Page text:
Radiance, unlike other rendering engines, does not currently have a large repository of free 3D models so that lighting simulationists can reuse assets in their renders. For this reason, I have created the Radiance free 3D model repository, which will host model geometry and model material definitions that are photometrically accurate and are measured from real-life products. As far as I am aware, nothing like this is available.
You can read more about how the repository is organised and what it offers in terms of file formats, photometric accuracy, and download methods in the repository itself. However, in this article, I’d like to describe the underlying reason why this repository is so important.
Currently, architects who design our built environment do not have any established workflows for accurately creating virtual prototypes of their designs. If an architect wants to visualise their design, they commonly do so through 2D sketches / collages, or use 3D rendering, as real-life physical mockups are slow and expensive. However, both of these digital visualisations are artistic impressions of the design, and often, the sketcher or the CG artist would take quite a bit of artistic liberty. It is also unfortunately common practice for the architect to blatantly lie in the render about what the space will look like. In other scenarios, the visualisation would be purposely vague or abstract, in order to not over-promise to clients about what the space will look like, and leave it to the imagination.
There is room for creative exploration and imaginative interpretation of spaces, but I would equally argue that there is also room for an honest, scientifically accurate simulation to see what a space would really look like. Even if this is never shown to clients, it is an invaluable tool for architects who want to remove the rose-tinted glasses and verify that the space is actually beautiful.
If this type of validated render is exposed to the client, and by extension, to the public, then it serves as an honest representation of the aesthetic impact the design has on the public domain. Currently, this doesn’t exist. Instead, we see buildings that glow from impossible bird-like angles or unlikely viewpoints, treated as a spectacular blessed work of art upon the ground. In reality, buildings are frankly a little bit drab to most people. Especially for projects which heavily impact the public domain, it is ethically responsible to give them a true representation of how designs will impact the environment.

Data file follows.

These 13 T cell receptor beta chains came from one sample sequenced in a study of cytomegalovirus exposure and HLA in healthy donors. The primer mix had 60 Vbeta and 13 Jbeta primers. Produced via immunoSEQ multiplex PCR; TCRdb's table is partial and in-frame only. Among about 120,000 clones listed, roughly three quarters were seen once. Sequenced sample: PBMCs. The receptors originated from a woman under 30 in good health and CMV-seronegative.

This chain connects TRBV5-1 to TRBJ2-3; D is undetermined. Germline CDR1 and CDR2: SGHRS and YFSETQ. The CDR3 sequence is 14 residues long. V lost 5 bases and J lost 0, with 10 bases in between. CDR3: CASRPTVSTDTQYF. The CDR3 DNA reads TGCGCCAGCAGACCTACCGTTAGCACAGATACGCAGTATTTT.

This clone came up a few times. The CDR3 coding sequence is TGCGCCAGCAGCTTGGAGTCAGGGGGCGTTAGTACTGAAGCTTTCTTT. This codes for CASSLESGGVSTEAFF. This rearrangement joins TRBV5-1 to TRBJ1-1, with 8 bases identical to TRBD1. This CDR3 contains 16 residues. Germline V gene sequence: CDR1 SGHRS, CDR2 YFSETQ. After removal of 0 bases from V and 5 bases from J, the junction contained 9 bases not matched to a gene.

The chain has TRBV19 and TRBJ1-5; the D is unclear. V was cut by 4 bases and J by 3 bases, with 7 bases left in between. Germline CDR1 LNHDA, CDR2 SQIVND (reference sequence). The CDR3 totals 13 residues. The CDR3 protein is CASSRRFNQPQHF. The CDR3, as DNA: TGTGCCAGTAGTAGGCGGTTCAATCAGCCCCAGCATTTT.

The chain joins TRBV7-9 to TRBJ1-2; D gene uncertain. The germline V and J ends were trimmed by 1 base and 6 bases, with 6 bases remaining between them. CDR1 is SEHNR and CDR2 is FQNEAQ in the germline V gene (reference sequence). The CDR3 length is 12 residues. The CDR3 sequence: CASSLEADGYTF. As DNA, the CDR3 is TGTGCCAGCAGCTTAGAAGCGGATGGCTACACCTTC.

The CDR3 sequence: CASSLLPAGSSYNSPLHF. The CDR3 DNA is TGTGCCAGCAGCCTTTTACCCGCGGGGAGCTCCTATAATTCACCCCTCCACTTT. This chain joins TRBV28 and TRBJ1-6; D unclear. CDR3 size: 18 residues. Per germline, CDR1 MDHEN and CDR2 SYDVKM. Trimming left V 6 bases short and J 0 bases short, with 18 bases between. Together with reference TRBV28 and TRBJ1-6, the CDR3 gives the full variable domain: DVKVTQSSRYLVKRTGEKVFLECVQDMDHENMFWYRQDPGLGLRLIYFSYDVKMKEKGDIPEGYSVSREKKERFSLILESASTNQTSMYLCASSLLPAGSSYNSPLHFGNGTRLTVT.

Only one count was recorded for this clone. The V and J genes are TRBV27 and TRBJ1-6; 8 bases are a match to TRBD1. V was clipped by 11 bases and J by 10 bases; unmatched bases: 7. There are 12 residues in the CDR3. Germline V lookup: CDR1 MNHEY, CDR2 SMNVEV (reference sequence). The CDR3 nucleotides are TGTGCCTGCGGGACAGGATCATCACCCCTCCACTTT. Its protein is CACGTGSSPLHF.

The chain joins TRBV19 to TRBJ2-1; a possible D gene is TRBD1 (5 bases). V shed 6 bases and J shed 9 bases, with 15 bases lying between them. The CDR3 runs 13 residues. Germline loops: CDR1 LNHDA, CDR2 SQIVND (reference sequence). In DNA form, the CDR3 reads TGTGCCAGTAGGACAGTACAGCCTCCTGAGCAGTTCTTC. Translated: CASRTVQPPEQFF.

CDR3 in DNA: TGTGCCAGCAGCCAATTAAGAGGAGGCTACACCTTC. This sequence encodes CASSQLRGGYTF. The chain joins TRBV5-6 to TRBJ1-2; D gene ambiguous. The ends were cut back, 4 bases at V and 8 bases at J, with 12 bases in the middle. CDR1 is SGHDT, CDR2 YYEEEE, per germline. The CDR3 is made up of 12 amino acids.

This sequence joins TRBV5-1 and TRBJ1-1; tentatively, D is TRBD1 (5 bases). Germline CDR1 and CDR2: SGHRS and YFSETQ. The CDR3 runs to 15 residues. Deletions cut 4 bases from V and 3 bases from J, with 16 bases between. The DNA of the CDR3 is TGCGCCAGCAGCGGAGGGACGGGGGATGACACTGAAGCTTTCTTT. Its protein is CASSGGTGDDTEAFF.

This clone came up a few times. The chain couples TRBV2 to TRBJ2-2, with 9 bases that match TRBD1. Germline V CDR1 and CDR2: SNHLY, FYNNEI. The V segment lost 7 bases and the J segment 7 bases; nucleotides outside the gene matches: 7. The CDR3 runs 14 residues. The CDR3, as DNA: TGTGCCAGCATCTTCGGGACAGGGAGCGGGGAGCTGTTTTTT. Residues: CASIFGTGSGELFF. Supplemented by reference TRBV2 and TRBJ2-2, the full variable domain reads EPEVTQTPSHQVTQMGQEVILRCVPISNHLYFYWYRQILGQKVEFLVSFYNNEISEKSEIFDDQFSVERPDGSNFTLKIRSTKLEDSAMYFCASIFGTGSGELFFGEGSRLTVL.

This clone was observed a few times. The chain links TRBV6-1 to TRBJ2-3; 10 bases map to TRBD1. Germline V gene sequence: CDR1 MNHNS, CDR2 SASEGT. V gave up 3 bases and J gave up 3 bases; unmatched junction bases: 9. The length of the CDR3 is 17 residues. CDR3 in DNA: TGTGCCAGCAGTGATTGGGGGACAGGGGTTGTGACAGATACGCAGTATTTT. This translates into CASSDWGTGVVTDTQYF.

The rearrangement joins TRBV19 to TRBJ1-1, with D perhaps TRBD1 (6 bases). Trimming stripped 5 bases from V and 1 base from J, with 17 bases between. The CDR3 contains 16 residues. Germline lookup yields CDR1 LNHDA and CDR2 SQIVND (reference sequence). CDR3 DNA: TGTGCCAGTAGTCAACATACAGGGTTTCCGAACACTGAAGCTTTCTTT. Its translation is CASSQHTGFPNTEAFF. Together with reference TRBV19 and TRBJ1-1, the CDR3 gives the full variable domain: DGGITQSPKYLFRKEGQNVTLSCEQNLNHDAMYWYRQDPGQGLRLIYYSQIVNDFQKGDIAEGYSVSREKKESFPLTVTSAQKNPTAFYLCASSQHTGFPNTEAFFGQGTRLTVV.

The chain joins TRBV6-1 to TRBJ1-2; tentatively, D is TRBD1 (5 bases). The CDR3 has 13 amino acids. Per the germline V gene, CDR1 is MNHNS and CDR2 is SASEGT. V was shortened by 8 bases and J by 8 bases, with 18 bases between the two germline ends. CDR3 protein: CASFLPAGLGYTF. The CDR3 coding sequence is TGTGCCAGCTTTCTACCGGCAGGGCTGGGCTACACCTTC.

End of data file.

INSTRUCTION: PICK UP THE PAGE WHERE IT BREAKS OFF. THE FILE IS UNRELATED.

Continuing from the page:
The tool that is capable of this scientifically validated visualisation, of course, is Radiance. Architects may come across Radiance through daylight and sunlight studies, sustainability analysis, or through the light engineering of the space. However, it is less often used in the form of qualitative analysis, as it is slow, and due to the over-simplified models and material definitions, often produces renders that look even more fake (despite being correct) than an artists impression of a photoreal scene.
The reason for this is because lighting engineers, in their quest for accuracy, have not had the same urgency to develop the same workflows, asset libraries, and attention to geometric and textural detail that the artists have. These types of things are simply not required when analysing average illuminance levels, for instance. However, accuracy and art are not mutually exclusive. For instance, more detailed geometric models actually increase the accuracy of a light simulation. For sure, this increases the simulation time significantly, and probably does not impact the average overall luminance and illuminance values, but certainly does greatly impact the qualitative empathy a viewer has with the rendered visualisation.
It is also important to stress that this type of render certainly takes a lot of time compared to a regular artistic render, and almost always will look less “spectacular”, and time is the most important factor in creating renders. The key to making validated renders economical is similar to how CG artists make their renders economical: they build an asset library. The difference is that a Radiance asset library is something quite special: the materials are true. There will be no need to tweak objects for a particular light or shot: the asset will simply be a digital twin of the real life object. But unfortunately, a repository does not yet exist, which is why this one is being launched. It is also key to keep the repository open-source, so that the resulting assets can then be validated by the community, and recipients can ensure they are not being lied to about the quality of the asset.
The good news is that rendering engines are already trending towards photorealism. They aren’t quite there yet, and will take a long time to get there, but slowly they are pulled towards reality. I envision a time in the future where clients will choose between hiring two architectural firms: one of them can tell them truthfully what the design will be like, and the other cannot. That will be the stepping stone to the time where government and planning approval organisations expect a truthful representation in all development applications. After all, it’s the right thing to do.